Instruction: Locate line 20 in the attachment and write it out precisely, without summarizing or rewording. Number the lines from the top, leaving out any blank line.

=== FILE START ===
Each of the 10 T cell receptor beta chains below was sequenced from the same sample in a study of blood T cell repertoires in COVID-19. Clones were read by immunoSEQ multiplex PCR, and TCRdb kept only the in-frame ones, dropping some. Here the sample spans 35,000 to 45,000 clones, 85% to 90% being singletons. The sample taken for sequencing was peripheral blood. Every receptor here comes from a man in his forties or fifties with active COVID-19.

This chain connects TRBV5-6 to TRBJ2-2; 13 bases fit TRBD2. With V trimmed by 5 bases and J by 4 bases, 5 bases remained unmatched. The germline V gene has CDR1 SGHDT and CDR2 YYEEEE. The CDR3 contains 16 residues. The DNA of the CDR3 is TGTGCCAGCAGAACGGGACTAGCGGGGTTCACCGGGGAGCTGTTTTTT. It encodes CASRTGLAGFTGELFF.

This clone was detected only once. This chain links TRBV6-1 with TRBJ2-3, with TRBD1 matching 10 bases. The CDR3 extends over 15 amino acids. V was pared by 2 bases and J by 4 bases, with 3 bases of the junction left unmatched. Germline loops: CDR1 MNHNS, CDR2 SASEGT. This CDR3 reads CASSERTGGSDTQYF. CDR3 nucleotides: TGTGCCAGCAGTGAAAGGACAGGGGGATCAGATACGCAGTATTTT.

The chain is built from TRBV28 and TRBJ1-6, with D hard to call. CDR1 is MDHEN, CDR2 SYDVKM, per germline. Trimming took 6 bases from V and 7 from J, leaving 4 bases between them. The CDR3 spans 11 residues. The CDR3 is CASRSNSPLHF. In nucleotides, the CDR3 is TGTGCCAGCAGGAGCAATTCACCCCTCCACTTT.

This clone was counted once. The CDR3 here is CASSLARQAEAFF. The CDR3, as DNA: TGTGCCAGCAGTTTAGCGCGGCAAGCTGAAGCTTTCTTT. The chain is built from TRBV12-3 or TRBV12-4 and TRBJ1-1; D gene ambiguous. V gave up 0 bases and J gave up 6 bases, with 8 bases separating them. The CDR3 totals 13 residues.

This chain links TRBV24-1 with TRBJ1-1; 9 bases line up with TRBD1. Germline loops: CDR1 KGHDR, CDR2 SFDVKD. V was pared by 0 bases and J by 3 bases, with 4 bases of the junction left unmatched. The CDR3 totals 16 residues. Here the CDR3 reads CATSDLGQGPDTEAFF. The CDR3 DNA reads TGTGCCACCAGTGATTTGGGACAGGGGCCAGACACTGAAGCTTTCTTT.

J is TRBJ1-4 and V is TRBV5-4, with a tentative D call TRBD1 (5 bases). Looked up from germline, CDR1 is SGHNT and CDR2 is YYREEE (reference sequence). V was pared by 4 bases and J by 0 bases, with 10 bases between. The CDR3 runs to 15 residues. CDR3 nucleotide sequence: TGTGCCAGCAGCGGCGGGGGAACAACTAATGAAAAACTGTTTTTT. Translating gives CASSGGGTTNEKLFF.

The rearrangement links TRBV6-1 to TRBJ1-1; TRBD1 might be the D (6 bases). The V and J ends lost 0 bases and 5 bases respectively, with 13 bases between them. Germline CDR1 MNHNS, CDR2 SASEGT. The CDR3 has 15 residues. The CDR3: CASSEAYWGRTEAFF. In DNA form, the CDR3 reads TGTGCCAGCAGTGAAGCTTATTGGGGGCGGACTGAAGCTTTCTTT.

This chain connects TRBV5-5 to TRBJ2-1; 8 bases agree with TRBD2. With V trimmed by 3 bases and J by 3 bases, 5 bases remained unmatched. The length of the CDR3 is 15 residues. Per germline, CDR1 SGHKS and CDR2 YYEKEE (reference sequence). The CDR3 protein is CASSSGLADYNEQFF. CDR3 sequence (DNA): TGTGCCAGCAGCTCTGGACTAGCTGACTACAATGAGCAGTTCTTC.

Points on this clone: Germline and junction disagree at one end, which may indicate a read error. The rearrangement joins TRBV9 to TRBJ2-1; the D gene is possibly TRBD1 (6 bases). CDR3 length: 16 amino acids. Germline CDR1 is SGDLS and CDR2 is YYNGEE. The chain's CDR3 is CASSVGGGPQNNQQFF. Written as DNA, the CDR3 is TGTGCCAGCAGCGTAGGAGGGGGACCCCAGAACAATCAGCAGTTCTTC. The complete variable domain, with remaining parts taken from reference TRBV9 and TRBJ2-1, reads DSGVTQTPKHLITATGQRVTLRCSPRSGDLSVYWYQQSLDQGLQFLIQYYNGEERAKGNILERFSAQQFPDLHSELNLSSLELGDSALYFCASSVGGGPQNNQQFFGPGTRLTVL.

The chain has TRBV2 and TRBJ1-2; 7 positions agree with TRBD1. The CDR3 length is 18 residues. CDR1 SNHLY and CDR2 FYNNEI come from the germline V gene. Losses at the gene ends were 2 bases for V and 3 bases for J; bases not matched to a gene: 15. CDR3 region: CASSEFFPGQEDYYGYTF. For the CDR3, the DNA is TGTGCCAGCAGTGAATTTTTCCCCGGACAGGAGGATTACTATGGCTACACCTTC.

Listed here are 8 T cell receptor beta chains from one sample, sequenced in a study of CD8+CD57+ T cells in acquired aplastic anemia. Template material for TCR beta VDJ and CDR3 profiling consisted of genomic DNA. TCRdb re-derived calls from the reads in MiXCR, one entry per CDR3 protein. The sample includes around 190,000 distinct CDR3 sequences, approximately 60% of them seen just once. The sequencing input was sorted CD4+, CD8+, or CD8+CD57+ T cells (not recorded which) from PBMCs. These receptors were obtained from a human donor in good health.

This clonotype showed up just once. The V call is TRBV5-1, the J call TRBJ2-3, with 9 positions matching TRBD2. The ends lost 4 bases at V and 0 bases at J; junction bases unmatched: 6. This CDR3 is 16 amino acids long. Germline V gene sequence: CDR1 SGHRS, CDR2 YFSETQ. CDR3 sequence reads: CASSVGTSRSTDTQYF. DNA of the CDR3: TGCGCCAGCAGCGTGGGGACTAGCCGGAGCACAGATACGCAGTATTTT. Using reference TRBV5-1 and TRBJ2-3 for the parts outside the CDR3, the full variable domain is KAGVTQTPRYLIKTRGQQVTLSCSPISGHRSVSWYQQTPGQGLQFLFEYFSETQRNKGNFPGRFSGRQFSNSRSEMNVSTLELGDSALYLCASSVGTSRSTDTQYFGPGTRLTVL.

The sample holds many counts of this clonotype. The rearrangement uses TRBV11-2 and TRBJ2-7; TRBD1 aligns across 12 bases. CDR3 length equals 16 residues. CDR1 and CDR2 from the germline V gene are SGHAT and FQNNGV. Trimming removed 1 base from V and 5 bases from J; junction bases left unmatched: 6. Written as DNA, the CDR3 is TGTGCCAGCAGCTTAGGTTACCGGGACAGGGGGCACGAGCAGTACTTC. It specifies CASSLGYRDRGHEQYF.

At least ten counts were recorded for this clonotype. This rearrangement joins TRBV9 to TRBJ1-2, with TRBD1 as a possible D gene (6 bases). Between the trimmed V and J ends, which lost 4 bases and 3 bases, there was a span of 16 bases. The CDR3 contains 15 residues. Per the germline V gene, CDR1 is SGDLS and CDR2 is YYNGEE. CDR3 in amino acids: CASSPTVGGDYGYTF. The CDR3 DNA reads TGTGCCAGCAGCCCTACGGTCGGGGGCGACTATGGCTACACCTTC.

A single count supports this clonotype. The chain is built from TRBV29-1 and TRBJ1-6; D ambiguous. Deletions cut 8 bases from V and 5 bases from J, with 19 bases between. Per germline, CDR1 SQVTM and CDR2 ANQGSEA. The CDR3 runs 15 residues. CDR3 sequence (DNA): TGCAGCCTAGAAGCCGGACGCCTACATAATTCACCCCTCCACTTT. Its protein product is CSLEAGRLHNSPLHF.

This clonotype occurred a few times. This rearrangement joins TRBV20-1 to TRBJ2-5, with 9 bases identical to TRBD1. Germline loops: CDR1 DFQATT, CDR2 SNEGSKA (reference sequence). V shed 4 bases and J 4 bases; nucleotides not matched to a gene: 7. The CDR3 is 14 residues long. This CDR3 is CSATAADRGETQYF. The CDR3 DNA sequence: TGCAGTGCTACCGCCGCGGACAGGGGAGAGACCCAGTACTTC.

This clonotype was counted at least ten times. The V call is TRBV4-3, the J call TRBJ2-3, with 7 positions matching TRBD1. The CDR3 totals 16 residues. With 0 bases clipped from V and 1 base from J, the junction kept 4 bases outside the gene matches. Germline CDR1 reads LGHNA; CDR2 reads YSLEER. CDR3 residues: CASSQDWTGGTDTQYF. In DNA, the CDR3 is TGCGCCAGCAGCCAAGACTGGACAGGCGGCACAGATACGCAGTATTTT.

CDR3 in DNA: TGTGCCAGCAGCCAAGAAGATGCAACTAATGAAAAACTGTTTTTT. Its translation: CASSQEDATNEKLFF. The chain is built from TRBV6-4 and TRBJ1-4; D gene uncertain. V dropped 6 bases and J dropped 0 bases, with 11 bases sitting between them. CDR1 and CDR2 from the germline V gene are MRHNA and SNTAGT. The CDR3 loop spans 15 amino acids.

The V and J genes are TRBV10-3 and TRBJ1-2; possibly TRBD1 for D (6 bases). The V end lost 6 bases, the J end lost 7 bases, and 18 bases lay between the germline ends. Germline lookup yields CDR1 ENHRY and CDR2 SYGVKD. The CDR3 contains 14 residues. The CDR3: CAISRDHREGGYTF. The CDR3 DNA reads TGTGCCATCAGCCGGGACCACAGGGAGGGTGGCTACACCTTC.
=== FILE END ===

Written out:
The V and J genes are TRBV10-3 and TRBJ1-2; possibly TRBD1 for D (6 bases). The V end lost 6 bases, the J end lost 7 bases, and 18 bases lay between the germline ends. Germline lookup yields CDR1 ENHRY and CDR2 SYGVKD. The CDR3 contains 14 residues. The CDR3: CAISRDHREGGYTF. The CDR3 DNA reads TGTGCCATCAGCCGGGACCACAGGGAGGGTGGCTACACCTTC.